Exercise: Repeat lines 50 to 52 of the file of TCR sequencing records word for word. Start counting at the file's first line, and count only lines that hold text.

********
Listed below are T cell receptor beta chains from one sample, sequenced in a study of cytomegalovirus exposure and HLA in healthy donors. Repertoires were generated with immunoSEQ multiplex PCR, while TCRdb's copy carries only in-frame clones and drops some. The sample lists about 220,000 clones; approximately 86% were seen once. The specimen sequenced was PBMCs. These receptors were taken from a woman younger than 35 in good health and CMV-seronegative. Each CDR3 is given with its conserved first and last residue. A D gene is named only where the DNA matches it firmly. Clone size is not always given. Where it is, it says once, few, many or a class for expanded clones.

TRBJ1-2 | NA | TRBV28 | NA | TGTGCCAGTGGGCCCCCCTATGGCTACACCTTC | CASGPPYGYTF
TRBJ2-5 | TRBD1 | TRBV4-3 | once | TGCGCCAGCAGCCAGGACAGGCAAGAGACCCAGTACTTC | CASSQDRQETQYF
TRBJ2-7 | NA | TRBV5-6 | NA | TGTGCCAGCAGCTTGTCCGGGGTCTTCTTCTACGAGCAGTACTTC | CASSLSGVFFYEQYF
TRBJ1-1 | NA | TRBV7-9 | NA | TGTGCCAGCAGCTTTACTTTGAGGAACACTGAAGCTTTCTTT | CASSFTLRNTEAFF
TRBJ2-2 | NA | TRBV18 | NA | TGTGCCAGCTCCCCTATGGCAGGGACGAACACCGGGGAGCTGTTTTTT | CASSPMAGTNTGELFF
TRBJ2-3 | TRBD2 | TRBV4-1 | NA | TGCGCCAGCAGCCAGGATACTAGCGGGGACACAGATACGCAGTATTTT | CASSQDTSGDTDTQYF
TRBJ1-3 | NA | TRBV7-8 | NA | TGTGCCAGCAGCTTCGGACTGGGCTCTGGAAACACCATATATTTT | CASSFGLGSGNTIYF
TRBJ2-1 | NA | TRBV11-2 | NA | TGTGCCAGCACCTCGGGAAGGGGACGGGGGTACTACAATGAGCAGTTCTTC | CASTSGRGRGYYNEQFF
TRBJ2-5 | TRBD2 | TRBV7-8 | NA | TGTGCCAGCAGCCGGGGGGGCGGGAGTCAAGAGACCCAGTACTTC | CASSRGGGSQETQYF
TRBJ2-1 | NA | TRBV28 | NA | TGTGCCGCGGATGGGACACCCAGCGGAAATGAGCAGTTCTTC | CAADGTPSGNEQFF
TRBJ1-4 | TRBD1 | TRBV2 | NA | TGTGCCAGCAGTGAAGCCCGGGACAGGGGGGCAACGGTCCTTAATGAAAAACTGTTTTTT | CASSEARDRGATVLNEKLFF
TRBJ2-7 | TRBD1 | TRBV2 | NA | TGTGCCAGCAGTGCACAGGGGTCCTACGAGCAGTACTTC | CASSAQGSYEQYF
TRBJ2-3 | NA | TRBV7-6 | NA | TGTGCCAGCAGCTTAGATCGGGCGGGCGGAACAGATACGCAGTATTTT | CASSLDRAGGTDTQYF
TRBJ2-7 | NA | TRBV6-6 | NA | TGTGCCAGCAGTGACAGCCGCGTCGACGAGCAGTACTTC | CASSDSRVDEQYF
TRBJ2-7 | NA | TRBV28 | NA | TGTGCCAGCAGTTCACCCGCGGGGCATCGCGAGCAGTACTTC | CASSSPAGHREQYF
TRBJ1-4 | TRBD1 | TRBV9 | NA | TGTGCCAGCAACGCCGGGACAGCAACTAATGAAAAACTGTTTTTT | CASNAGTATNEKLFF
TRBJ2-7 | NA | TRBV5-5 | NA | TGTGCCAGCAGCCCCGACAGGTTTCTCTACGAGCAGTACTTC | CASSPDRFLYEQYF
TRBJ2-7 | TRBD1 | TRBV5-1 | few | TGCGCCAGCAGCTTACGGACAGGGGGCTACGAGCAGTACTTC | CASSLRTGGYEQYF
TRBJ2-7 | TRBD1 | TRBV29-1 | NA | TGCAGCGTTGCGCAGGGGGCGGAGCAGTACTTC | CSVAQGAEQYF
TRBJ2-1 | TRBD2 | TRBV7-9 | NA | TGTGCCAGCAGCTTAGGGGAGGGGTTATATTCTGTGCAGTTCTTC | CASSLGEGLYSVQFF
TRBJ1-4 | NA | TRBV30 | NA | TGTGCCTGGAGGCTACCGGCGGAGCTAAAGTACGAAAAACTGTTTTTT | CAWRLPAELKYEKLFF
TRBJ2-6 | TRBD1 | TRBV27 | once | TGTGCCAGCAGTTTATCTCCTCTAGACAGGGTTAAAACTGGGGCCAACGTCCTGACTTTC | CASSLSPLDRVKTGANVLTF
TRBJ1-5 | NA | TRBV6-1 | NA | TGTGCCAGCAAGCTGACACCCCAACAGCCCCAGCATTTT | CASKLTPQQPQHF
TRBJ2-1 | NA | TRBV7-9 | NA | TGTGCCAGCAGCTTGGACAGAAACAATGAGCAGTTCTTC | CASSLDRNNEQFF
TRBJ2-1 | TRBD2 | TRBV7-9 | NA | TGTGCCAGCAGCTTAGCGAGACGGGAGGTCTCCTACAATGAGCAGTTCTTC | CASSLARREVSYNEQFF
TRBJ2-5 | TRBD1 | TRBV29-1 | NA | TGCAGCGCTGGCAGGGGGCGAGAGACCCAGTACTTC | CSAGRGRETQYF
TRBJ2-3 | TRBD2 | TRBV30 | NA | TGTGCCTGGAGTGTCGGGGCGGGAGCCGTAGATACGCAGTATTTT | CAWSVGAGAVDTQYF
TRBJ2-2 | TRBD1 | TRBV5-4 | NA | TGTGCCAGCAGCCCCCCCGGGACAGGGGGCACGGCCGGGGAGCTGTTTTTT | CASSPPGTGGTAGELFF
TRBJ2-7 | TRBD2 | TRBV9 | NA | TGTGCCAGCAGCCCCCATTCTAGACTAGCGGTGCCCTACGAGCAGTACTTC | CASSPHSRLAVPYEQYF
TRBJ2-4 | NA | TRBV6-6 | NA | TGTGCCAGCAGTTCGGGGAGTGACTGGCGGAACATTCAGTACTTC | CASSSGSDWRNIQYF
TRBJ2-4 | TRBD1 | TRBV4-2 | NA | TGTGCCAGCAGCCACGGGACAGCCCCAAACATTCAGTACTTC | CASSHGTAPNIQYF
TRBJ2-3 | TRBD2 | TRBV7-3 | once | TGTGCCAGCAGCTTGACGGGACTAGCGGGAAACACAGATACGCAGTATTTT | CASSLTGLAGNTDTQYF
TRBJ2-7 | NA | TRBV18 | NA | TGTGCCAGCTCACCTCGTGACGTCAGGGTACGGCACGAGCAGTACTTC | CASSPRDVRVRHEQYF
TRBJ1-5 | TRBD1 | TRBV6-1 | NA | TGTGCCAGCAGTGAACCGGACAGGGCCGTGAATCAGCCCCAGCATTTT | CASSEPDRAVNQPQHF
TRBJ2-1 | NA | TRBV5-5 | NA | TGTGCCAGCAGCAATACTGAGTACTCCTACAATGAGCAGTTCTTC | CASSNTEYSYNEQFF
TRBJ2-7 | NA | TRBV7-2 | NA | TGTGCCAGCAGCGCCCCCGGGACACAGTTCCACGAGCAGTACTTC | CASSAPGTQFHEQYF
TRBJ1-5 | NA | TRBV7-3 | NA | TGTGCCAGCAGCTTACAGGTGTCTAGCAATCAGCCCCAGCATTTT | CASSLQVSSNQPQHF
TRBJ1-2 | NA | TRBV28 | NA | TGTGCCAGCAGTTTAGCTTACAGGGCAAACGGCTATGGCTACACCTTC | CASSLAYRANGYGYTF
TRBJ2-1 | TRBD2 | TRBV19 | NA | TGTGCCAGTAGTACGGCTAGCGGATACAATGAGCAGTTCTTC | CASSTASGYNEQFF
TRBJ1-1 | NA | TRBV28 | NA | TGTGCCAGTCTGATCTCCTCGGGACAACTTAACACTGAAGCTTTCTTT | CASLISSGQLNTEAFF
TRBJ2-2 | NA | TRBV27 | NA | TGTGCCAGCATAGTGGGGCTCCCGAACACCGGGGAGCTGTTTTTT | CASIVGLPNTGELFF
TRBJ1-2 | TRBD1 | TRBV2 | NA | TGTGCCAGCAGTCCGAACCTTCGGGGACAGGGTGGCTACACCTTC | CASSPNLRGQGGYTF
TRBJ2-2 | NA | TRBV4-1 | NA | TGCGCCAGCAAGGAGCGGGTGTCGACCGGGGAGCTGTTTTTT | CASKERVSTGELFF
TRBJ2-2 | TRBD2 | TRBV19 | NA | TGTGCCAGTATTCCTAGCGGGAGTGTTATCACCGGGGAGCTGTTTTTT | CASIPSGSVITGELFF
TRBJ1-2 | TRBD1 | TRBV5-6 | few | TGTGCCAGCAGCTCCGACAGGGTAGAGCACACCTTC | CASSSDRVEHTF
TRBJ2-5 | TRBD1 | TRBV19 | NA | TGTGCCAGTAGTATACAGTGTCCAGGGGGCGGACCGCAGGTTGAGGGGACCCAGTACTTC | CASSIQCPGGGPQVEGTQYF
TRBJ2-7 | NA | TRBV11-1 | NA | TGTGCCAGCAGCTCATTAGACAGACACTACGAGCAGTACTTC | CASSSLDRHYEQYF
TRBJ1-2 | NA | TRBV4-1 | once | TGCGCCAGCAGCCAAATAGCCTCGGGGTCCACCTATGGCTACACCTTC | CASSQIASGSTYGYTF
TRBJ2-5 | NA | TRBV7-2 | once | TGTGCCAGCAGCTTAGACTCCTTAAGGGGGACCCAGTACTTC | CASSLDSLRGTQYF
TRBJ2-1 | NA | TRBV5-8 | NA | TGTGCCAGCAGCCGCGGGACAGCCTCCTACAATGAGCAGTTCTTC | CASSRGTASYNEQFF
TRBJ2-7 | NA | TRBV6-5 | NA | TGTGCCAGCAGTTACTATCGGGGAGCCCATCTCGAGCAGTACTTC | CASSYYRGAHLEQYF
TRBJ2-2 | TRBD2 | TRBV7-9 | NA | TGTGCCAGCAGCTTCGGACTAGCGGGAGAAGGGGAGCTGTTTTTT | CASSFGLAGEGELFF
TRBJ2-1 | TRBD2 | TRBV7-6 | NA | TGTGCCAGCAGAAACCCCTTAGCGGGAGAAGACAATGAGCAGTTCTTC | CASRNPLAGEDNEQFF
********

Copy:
TRBJ2-5 | NA | TRBV7-2 | once | TGTGCCAGCAGCTTAGACTCCTTAAGGGGGACCCAGTACTTC | CASSLDSLRGTQYF
TRBJ2-1 | NA | TRBV5-8 | NA | TGTGCCAGCAGCCGCGGGACAGCCTCCTACAATGAGCAGTTCTTC | CASSRGTASYNEQFF
TRBJ2-7 | NA | TRBV6-5 | NA | TGTGCCAGCAGTTACTATCGGGGAGCCCATCTCGAGCAGTACTTC | CASSYYRGAHLEQYF